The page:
- Bullet Points: Clear overview of the product features, benefits, and outcomes
Short copy pages sell softly. Many of the characteristics of a short copy sales page are the opposite of a long-form sales page. For instance, most short form sales pages have:
- A global navigation menu and links to other content
- An awareness of the fold and why you should care about it
- An easy to scan aesthetically pleasing design - often following F-pattern reading
- Less prominent pricing and cost associated copy
- Multiple CTA in one place - for example - Buy Now, Learn More, etc.
With short copy, there is a recognition that a sale will happen when a person is ready. There is no urgency. This is why conversion rates are lower.
When Should You Use a Long-Form Sales Page
You might be thinking that I’m suggesting a long-form sales page is a miracle cure for your problems. I’m not. There are particular niches and circumstances where long-form sales copy performs well.
Products and situations that a long-form sales page are suited to include:
- Information products like online courses, PDFs, etc.
- Heavily discounted product or a limited time offer
- When the product costs more than $20
- Any product that is available for a one-time price
- Any product that you can position as a “cure” to a problem your target audience is facing
This definition feels like a catchall, and in some ways, it is.
If you have to think long and hard before you make a purchase, a long-form sales page will be effective. The more objections you need to overcome, the more copy you need.
Copywriting 101: The 3-Step Copywriting Formula
Most of the stuff I have covered up to this point has been theoretical. Consider it the foundations of your copywriting.
This section will be practical.
In the next couple of paragraphs, I’ll share tips a copy and paste formula you can use to write different types of long-form sales page. To make it digestible, I’ve broken it down into three steps.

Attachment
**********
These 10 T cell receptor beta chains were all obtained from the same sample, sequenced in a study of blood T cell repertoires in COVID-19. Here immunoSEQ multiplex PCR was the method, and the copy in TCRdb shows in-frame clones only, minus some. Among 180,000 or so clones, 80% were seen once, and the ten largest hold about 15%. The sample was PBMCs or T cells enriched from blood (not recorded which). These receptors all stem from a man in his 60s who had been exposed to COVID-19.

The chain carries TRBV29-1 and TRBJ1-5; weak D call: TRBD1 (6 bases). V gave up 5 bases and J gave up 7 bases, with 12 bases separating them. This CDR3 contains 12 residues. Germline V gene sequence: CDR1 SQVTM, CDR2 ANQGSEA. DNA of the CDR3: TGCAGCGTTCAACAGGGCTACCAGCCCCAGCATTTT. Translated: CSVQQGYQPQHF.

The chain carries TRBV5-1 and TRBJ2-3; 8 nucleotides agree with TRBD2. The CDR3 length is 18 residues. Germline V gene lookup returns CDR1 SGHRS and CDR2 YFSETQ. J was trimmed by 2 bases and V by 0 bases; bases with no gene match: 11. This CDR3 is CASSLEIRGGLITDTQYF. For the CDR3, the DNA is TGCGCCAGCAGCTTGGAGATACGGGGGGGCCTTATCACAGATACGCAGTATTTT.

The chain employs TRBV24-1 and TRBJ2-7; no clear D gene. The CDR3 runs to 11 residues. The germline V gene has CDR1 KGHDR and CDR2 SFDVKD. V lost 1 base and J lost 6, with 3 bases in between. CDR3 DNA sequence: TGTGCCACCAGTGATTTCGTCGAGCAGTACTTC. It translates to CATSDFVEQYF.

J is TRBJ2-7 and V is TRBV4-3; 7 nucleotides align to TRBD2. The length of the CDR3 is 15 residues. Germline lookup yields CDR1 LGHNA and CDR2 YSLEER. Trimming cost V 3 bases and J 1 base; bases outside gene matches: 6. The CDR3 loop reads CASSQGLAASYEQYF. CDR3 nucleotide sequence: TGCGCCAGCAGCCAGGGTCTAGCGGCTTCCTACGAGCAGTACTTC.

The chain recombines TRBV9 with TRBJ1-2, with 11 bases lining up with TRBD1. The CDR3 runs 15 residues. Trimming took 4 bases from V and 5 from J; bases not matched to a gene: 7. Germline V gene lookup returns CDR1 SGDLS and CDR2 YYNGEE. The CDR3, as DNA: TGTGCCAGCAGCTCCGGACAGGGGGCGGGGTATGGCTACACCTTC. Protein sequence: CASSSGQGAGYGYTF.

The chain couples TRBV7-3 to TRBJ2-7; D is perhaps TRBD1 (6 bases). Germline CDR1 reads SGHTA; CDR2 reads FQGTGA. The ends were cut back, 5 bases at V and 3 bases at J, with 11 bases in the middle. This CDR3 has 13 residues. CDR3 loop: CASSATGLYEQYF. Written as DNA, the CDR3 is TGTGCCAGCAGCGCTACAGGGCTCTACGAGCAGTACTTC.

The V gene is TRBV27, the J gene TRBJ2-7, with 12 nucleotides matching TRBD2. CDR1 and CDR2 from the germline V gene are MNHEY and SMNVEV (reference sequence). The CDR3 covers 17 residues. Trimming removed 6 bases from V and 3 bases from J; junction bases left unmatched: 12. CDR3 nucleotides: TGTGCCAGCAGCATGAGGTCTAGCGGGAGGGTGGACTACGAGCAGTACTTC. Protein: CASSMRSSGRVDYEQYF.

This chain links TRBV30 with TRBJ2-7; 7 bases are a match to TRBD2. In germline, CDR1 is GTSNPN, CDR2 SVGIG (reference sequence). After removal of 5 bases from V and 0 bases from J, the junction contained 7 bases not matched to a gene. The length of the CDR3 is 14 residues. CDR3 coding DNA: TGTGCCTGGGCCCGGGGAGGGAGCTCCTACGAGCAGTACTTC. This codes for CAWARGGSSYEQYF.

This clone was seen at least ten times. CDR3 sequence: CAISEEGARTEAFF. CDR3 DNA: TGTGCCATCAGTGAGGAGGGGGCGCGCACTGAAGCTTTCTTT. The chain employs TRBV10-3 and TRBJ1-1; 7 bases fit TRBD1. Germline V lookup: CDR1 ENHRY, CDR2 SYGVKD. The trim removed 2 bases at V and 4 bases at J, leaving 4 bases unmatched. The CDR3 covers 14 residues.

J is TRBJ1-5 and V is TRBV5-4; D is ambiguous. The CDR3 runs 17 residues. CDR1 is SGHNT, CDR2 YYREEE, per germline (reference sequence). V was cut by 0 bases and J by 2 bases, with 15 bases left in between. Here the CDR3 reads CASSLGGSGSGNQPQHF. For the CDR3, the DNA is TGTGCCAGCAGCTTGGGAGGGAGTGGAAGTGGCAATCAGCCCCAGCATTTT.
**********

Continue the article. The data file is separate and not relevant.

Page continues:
1. Identify Your Customer Pain Points
Brash, charismatic, snake oil salesman…
Sleazy Wolf of Wall Street characters has warped our perception of how to sell to people.
A good salesman, or woman for that matter, doesn’t need to be charismatic or sleazy. You do have to understand the motivations of your target audience, though.
To sell to someone you need to:
- Understand your customers' pain points
- Show how your product can help them solve the problem
- Know your customers' end goals
You build your sales copy around a clear understanding of these three steps. The best copy comes from knowledge of your target audience.
“The more specific you are with your copy, the better it'll work. It sounds like specific means you'll catch less people, but that's a trap mentality. Targeting no one means targeting no one.”
Chris Von Wilpert, founder of Content Mavericks (& Sumo Marketing Advisor)
Here is how I research a target audience when writing sales copy:
- Do a brain dump of everything you think you know about your target audience. You should do this before you start researching the topic.
- Research other companies that offer similar products to yours. Note down the pain points and outcomes they identified.
- Find out what your potential customers have. You can research this through blogs and forums.
This research will help you draw up a list of problems your audience is facing. You will be able to show your product solves these issues. Just as importantly, you will understand what your audience wants to achieve through using your product.